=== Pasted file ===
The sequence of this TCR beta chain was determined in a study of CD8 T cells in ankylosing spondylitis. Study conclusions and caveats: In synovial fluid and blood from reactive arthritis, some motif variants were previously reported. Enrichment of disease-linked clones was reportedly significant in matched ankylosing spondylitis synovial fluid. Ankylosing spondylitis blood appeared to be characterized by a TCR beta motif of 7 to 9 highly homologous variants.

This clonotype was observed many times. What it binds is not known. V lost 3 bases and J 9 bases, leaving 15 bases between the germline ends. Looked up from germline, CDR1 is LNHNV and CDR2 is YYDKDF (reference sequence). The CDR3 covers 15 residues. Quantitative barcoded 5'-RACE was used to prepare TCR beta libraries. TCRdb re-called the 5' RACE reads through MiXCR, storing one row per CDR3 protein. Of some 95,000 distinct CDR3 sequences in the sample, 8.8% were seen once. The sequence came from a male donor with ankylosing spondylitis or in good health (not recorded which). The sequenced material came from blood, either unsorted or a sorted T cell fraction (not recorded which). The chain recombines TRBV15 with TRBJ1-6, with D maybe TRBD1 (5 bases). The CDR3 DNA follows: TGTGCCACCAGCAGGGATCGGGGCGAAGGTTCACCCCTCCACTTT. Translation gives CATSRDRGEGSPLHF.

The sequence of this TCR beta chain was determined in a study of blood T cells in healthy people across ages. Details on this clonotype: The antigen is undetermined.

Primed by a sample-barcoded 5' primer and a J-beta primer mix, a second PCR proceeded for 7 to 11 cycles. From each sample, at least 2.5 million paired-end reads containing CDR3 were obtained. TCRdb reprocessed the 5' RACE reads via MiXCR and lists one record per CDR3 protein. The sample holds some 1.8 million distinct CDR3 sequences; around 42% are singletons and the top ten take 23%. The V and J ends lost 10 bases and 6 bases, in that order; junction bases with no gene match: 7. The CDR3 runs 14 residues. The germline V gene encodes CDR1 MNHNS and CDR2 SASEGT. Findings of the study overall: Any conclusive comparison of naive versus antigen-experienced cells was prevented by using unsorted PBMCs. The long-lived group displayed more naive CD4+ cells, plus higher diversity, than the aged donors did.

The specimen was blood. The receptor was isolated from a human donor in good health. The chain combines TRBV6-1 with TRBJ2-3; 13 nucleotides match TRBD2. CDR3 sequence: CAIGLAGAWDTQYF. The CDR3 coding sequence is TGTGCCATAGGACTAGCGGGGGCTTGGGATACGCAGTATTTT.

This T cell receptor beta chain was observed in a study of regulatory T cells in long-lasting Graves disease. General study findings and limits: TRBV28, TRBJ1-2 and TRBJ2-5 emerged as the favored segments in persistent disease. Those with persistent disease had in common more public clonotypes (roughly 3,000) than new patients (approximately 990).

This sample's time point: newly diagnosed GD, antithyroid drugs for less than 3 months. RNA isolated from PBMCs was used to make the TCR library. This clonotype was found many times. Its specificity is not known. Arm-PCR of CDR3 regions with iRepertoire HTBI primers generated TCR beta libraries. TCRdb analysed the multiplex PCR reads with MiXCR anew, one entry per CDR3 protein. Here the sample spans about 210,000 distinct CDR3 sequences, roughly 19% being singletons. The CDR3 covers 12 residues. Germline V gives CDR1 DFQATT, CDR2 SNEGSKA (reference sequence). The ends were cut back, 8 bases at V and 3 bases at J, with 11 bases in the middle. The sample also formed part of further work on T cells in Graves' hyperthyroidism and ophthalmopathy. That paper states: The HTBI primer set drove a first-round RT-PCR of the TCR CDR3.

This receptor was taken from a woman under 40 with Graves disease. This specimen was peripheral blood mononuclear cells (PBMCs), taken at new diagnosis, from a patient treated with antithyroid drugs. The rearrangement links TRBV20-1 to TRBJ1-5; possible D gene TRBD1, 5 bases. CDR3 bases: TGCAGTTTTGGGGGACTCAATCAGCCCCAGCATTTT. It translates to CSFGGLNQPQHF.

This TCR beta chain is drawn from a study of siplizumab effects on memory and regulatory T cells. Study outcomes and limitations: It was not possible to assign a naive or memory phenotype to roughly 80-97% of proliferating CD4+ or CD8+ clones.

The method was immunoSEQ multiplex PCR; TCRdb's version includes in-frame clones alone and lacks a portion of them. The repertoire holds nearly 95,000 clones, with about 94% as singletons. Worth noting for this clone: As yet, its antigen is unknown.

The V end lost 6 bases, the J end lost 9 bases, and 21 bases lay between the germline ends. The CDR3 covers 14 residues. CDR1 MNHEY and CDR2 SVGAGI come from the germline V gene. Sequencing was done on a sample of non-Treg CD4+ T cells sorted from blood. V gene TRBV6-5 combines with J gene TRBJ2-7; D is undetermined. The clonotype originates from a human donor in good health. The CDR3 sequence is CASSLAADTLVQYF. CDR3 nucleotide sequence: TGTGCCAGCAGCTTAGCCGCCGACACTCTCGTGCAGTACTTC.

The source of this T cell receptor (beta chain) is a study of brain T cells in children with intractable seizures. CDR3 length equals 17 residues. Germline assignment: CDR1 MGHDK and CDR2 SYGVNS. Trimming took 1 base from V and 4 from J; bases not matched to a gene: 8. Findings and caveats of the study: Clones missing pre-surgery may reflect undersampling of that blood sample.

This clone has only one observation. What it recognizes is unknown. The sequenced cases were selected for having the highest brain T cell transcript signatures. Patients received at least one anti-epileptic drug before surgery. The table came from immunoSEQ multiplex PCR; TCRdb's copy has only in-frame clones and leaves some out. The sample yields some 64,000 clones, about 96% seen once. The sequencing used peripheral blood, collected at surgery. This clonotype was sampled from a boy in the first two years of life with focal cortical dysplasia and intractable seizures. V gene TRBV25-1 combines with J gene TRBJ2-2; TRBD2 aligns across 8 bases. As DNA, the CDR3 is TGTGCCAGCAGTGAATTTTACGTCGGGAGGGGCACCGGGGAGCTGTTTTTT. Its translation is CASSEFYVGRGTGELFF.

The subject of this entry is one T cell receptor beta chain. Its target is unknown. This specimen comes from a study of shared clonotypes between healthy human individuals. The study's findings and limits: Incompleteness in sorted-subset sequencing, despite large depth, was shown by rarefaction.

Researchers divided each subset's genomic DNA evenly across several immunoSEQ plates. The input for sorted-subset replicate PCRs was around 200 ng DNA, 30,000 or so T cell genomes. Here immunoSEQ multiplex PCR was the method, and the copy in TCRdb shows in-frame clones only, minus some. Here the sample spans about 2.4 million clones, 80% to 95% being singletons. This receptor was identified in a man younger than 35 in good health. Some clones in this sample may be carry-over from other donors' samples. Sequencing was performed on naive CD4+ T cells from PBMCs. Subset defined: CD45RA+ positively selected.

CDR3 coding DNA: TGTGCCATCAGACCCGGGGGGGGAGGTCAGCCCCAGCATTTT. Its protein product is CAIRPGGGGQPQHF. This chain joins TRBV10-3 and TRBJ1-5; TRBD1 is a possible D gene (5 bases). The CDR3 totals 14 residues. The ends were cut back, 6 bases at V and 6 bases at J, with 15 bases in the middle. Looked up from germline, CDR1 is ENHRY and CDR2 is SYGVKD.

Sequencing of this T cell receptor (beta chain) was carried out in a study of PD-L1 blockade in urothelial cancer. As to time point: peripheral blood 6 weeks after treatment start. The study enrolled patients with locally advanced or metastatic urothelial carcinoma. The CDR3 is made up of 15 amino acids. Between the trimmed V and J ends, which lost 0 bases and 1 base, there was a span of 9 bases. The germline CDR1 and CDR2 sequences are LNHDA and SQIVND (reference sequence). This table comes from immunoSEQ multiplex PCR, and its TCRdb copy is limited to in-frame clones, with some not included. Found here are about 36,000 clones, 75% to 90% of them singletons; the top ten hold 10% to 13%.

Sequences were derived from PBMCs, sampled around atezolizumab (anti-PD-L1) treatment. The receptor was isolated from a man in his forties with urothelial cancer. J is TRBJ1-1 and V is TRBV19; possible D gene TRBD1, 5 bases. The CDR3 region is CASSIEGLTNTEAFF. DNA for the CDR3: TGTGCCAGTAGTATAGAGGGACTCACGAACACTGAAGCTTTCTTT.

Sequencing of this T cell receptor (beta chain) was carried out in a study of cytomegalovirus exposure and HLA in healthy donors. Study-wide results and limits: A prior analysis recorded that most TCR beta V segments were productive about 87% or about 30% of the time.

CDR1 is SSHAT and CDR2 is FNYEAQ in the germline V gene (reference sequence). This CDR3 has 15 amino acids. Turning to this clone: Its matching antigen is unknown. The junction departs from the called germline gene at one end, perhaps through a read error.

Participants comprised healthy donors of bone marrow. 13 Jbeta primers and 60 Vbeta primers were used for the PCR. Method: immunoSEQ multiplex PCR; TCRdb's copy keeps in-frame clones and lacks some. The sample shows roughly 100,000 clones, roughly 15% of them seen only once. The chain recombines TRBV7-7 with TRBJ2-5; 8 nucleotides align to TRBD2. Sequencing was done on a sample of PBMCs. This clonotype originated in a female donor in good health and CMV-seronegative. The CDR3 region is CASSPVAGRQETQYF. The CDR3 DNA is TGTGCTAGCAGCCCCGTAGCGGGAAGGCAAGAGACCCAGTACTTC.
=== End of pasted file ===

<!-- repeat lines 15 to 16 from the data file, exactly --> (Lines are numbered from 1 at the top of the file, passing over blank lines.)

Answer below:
Researchers divided each subset's genomic DNA evenly across several immunoSEQ plates. The input for sorted-subset replicate PCRs was around 200 ng DNA, 30,000 or so T cell genomes. Here immunoSEQ multiplex PCR was the method, and the copy in TCRdb shows in-frame clones only, minus some. Here the sample spans about 2.4 million clones, 80% to 95% being singletons. This receptor was identified in a man younger than 35 in good health. Some clones in this sample may be carry-over from other donors' samples. Sequencing was performed on naive CD4+ T cells from PBMCs. Subset defined: CD45RA+ positively selected.

CDR3 coding DNA: TGTGCCATCAGACCCGGGGGGGGAGGTCAGCCCCAGCATTTT. Its protein product is CAIRPGGGGQPQHF. This chain joins TRBV10-3 and TRBJ1-5; TRBD1 is a possible D gene (5 bases). The CDR3 totals 14 residues. The ends were cut back, 6 bases at V and 6 bases at J, with 15 bases in the middle. Looked up from germline, CDR1 is ENHRY and CDR2 is SYGVKD.